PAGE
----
The boy’s eyes grew large at his sister’s confident assertion. “R-really?”

“You bet,” Zepheera gave him her biggest smile. “Ready? One…two…three!”

The sight of the intact scrape wiped the smile from Zepheera’s face and the wonder from Kernel’s. His shoulders started shaking again, and Zepheera hugged him tighter.

“I-it’s okay,” she insisted. Why didn’t it work? “That’s…that’s normal. I promise.”

Is it just me?

All her life, Zepheera’s wounds would always disappear. Bruises faded within hours, if they ever formed at all, and cuts and scrapes like this were easy-peasy. No one had ever explained to her that that was out of the ordinary. She’d never seen her uncle get hurt, nor her mother, but her mother had certainly seen her heal.

Her mother had been the cause of all her pain in the past.

But for now, Zepheera had to push that aside and get help for her brother.

“C’mon, Kernel,” she cooed, lifting him into her arms as she stood. “Let’s go find Uncle Boston. He’ll know what to do.”

She felt his head shake no against her shoulder. “M-mummy… I want mummy,” he moaned pitifully.

Zepheera let out a long sigh. She’d hoped to delay confronting her mother and stepfather about this for as long as possible. But she couldn’t find it in her heart to say no to Kernel, so she started home.

For a moment, she thought about what she might say to her mother about what happened. ‘It was an accident’, ‘I should have been watching him’; but she quickly realized that it didn’t matter what she said. Nothing would alleviate whatever punishment their mother chose for her. Ever since Kernel had been born, Zepheera’s mother had never laid a hand on her in anger. But now Zepheera was responsible for her baby boy being hurt.

She wondered if, for the first time in three years, she would see blood tonight.

Prompt: Evanesce

Hope you were expecting angst! (though honestly, how could you not with a word like ‘evanesce’ xD)

This is actually a bit of a sneak peek into a future plot point for my main story. It’s not an excerpt, but it’s a little look into an otherwise unseen character whose story will be told soon.

In reference to this list of one-word prompts. Feel free to send me one!

It was the cold that drew Orrick Shelf from sleep. The bed he shared with his wife was always warm when he woke up. If she was awake before him, she waited for him so they could make, or in some cases find breakfast together.

So he was confused when he groggily reached a hand to her side of the bed to find it empty.

He sat up in bed, wrapping the blanket tightly around himself as his head cleared of the fog of sleep. Rubbing his bright blue eyes, he distantly wondered where his wife could be. A quick look around the room told him it was empty. Just like the bed.

With the blanket still draped over his shoulders, he got up and checked the storeroom just adjacent to the bedroom. Still there was no sign of his wife. None of the food had even been touched.

The kitchen and sitting rooms turned up empty as well. By then Orrick was fully awake and worried.

Then he remembered. His wife would sometimes go borrowing on her own. She’d never done it this early in the morning, but on many occasions Orrick would wake up from a nap to a note on her pillow explaining where she’d gone. Maybe she had done the same here. After all, if she was out in the humans’ territory of the house, she must be dead-set on getting something.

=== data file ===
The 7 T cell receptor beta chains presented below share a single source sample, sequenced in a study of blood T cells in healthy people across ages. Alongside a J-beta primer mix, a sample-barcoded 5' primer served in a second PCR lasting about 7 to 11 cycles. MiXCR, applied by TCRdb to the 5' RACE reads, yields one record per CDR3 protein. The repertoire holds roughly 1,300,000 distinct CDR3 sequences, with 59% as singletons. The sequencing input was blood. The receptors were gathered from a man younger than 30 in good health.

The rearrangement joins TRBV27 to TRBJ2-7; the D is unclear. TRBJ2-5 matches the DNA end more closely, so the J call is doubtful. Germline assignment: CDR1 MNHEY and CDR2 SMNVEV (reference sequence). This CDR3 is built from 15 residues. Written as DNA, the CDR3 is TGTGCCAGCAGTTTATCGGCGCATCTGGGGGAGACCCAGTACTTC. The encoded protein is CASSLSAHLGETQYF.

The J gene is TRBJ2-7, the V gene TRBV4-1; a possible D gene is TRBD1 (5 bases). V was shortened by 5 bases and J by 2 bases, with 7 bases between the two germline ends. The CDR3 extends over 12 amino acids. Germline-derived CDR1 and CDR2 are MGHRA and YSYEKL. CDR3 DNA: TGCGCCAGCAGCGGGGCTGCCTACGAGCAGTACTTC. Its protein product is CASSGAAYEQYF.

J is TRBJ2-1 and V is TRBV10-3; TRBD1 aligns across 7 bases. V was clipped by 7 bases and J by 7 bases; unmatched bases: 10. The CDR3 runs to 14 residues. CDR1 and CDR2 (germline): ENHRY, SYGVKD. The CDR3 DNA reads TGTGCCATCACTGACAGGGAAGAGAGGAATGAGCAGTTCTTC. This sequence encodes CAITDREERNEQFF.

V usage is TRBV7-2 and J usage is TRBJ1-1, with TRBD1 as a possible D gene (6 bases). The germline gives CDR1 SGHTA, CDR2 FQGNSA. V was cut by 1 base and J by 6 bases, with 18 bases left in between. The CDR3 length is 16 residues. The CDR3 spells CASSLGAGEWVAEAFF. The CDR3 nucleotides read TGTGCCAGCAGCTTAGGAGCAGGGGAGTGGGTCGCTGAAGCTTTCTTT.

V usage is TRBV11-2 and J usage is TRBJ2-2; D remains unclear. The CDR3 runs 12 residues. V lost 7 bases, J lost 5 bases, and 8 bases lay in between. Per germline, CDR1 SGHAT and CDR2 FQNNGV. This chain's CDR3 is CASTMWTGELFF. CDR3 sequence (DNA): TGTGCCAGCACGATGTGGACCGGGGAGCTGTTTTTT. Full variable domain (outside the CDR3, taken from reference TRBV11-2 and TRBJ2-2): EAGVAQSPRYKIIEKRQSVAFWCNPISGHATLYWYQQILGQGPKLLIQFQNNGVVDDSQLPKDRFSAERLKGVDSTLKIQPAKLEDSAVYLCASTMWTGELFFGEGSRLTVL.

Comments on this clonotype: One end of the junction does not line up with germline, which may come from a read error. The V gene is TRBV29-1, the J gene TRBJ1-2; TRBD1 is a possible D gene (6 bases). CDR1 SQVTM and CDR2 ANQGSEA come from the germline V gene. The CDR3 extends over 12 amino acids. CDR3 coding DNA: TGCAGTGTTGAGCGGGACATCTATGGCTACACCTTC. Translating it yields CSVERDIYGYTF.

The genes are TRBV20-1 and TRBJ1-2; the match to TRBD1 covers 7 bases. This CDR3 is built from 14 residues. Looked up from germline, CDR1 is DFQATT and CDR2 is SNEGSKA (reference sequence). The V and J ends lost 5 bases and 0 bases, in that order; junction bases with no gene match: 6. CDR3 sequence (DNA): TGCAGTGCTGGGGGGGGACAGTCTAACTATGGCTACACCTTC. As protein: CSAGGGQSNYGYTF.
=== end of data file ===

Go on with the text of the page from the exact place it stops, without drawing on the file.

A wave of relief swept over Orrick when he returned to the bedroom and saw a slip of paper on the pillow. He sighed heavily, shaking his head at his own inattention. It was with a smile that he picked up and unfolded the note, a little excited to hear about what was so important as to warrant such an early borrowing.

His smile melted and ice shot through his gut as he read the mere two words scratched onto the scrap of paper.

I’m sorry

He frowned, rereading and turning the note over to ensure she’d left him nothing else. What the hell does that mean?

Orrick’s heart was racing, blood roaring in his ears. She couldn’t… She wouldn’t! He simply could not conceive a plausible reason for the love of his life to vanish into thin air!

He ran from room to room, this time calling her name almost nonstop. He got dressed and spent the entire day checking every safe square inch of the house, and all night he searched the humans’ rooms, hoping beyond hope.

In the end, he returned to the home that now only belonged to him. Exhausted, but he couldn’t bear to sleep. Hungry, but he couldn’t bring himself to eat. He dropped his gear off near the door and sat wearily in the nearest chair.

Running his hands through his sharp red hair, he willed himself to pull it together. He couldn’t afford to wallow in misery over his wife’s disappearance. He could almost hear her now, repeating the words she would always say when they went through rough times. It’s okay. We can survive this.

Surviving was a far cry from understanding. It just didn’t make sense. They were happy, always had been. He hadn’t been treating her any differently recently than he had in all the time he knew her – and even if he had without realizing it, she would let him know in no uncertain terms. In hindsight, his wife had seemed a bit distracted the last few days, but nothing she’d said or done even remotely hinted at her intentions to leave.

Orrick let out a long breath and hugged his knees close to his chest. None of that mattered. Looking into the past would do nothing to change the fact that his wife was gone. And she seemed to have done so willingly, leaving no hint as to a reason why or an intention to ever come back.

Zepheera may have disappeared, but his love for her would never evanesce.